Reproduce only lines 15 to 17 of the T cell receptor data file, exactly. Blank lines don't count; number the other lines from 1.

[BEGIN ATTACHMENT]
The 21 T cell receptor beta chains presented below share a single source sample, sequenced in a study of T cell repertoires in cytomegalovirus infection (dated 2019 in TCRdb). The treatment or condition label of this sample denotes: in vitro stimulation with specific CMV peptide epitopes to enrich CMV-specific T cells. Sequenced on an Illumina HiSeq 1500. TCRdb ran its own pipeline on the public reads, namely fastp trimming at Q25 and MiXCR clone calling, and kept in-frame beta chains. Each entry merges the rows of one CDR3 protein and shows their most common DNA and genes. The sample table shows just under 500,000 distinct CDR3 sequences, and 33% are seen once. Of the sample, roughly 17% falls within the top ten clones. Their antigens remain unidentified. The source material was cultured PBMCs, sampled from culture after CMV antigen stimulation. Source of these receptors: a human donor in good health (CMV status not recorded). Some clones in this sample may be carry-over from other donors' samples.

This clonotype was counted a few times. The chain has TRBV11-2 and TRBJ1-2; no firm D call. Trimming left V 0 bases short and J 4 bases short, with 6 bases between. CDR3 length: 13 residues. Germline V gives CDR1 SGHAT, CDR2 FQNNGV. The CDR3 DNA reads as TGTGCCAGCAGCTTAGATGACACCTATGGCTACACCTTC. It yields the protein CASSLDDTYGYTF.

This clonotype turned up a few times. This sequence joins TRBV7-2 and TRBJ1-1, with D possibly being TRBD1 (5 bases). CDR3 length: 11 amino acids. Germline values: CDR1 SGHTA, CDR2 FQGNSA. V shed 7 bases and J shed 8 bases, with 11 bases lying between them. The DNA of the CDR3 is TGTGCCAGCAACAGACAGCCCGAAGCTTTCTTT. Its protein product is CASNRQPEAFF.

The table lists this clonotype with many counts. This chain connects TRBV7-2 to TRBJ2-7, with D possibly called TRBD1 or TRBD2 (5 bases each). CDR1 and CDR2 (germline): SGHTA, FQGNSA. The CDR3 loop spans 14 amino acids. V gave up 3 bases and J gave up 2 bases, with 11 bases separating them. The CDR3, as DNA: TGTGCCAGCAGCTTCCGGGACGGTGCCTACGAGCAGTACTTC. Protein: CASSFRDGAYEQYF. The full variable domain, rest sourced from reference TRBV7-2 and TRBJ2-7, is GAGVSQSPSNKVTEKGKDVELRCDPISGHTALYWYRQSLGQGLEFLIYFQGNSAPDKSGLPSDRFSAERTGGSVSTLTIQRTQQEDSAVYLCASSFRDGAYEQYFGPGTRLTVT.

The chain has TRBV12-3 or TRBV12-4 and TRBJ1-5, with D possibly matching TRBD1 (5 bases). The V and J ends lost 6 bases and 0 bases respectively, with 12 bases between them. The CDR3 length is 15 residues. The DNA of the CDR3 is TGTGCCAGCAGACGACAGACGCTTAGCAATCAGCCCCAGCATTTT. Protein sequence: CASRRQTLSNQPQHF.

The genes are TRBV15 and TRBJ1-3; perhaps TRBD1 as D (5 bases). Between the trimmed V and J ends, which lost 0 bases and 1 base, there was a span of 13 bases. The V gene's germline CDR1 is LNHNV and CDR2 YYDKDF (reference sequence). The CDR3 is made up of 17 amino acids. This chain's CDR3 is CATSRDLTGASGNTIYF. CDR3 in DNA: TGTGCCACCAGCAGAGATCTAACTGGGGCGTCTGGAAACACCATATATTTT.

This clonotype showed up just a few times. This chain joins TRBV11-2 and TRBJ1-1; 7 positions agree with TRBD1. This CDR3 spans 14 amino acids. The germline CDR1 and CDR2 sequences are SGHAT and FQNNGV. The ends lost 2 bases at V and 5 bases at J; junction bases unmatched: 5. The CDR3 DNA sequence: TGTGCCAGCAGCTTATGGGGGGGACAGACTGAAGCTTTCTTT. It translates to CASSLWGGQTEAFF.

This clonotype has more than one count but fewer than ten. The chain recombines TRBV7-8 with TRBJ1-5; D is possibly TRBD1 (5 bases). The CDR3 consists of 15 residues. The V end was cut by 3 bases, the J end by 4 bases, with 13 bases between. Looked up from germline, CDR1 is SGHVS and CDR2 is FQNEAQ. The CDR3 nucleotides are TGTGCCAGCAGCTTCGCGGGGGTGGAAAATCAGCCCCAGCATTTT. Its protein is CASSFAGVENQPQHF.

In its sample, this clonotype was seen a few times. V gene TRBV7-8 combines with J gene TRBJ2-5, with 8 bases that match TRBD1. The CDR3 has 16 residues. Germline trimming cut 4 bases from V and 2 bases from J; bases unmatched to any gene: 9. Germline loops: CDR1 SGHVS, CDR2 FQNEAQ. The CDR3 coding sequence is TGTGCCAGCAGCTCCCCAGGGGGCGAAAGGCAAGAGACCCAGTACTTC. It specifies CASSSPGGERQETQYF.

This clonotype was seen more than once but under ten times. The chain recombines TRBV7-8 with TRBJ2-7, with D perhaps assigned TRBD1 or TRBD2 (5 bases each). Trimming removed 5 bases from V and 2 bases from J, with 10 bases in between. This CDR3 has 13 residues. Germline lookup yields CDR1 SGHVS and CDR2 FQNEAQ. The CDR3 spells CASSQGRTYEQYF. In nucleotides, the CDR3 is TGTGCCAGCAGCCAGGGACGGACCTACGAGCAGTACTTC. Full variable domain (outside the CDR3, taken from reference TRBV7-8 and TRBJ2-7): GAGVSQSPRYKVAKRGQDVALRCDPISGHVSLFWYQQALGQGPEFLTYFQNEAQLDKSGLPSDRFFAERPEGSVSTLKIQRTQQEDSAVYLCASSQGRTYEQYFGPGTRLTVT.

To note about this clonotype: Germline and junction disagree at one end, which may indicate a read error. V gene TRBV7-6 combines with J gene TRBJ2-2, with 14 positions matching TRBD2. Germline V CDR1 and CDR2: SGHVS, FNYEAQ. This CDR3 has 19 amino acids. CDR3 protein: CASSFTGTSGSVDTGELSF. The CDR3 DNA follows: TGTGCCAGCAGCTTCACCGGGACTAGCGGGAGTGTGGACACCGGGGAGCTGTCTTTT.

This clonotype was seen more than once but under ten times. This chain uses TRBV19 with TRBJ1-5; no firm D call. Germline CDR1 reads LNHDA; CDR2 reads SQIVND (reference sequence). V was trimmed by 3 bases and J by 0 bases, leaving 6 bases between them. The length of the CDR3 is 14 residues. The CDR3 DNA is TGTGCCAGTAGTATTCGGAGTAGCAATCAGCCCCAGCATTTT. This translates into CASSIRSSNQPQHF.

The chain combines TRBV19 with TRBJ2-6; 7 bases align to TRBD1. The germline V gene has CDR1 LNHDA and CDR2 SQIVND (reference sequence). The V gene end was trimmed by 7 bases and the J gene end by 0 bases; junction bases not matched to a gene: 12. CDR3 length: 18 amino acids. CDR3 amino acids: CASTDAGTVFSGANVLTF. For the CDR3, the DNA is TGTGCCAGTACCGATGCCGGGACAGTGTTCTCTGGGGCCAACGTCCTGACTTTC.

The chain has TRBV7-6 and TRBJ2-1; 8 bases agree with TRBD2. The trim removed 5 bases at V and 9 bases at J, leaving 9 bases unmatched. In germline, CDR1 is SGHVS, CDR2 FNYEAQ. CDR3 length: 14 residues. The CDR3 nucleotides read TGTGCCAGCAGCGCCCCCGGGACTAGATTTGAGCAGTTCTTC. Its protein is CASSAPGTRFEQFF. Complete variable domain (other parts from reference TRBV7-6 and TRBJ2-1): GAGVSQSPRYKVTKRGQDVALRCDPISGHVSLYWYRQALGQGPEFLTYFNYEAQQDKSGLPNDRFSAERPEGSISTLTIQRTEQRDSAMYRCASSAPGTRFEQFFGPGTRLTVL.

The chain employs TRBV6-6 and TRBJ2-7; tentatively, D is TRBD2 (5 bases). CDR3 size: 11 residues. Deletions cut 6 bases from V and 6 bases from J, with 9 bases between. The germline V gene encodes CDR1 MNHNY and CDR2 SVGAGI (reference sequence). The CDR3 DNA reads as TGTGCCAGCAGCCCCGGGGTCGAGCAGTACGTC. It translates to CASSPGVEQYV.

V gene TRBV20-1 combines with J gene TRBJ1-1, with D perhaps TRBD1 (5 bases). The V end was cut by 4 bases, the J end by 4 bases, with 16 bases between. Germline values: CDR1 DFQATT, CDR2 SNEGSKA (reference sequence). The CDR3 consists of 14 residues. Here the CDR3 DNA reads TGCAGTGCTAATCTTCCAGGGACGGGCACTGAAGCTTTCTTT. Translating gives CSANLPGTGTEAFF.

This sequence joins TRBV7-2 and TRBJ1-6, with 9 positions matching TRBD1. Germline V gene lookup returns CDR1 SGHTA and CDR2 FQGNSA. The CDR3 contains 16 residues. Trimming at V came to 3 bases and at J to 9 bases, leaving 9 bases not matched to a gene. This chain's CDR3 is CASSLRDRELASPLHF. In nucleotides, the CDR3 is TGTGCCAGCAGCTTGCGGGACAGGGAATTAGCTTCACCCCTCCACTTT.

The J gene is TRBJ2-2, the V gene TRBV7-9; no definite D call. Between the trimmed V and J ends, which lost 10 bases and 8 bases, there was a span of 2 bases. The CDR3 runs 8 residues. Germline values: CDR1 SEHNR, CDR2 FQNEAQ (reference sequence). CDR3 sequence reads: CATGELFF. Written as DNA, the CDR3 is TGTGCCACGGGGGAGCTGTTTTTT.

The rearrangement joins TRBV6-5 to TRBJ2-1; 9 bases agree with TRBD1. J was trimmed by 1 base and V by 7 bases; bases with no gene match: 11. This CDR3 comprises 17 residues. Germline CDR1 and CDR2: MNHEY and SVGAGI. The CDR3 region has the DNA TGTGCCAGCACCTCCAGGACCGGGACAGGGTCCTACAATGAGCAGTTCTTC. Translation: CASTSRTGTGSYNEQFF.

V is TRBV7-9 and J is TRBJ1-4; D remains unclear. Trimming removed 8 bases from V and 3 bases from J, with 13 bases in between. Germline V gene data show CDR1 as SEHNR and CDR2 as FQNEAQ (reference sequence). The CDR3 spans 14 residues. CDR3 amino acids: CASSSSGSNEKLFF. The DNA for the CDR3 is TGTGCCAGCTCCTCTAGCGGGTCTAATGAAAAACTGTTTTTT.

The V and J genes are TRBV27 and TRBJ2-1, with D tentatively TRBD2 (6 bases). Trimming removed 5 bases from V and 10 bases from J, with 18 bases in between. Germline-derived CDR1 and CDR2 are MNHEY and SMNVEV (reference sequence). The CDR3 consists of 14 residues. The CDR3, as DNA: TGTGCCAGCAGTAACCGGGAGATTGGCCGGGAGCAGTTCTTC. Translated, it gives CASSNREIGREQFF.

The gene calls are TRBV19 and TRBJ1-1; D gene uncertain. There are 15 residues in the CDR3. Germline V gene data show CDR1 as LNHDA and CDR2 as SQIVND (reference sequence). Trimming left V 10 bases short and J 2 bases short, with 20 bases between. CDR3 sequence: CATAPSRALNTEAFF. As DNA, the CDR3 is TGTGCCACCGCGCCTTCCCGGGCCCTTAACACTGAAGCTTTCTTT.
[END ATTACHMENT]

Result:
The chain employs TRBV6-6 and TRBJ2-7; tentatively, D is TRBD2 (5 bases). CDR3 size: 11 residues. Deletions cut 6 bases from V and 6 bases from J, with 9 bases between. The germline V gene encodes CDR1 MNHNY and CDR2 SVGAGI (reference sequence). The CDR3 DNA reads as TGTGCCAGCAGCCCCGGGGTCGAGCAGTACGTC. It translates to CASSPGVEQYV.

V gene TRBV20-1 combines with J gene TRBJ1-1, with D perhaps TRBD1 (5 bases). The V end was cut by 4 bases, the J end by 4 bases, with 16 bases between. Germline values: CDR1 DFQATT, CDR2 SNEGSKA (reference sequence). The CDR3 consists of 14 residues. Here the CDR3 DNA reads TGCAGTGCTAATCTTCCAGGGACGGGCACTGAAGCTTTCTTT. Translating gives CSANLPGTGTEAFF.

This sequence joins TRBV7-2 and TRBJ1-6, with 9 positions matching TRBD1. Germline V gene lookup returns CDR1 SGHTA and CDR2 FQGNSA. The CDR3 contains 16 residues. Trimming at V came to 3 bases and at J to 9 bases, leaving 9 bases not matched to a gene. This chain's CDR3 is CASSLRDRELASPLHF. In nucleotides, the CDR3 is TGTGCCAGCAGCTTGCGGGACAGGGAATTAGCTTCACCCCTCCACTTT.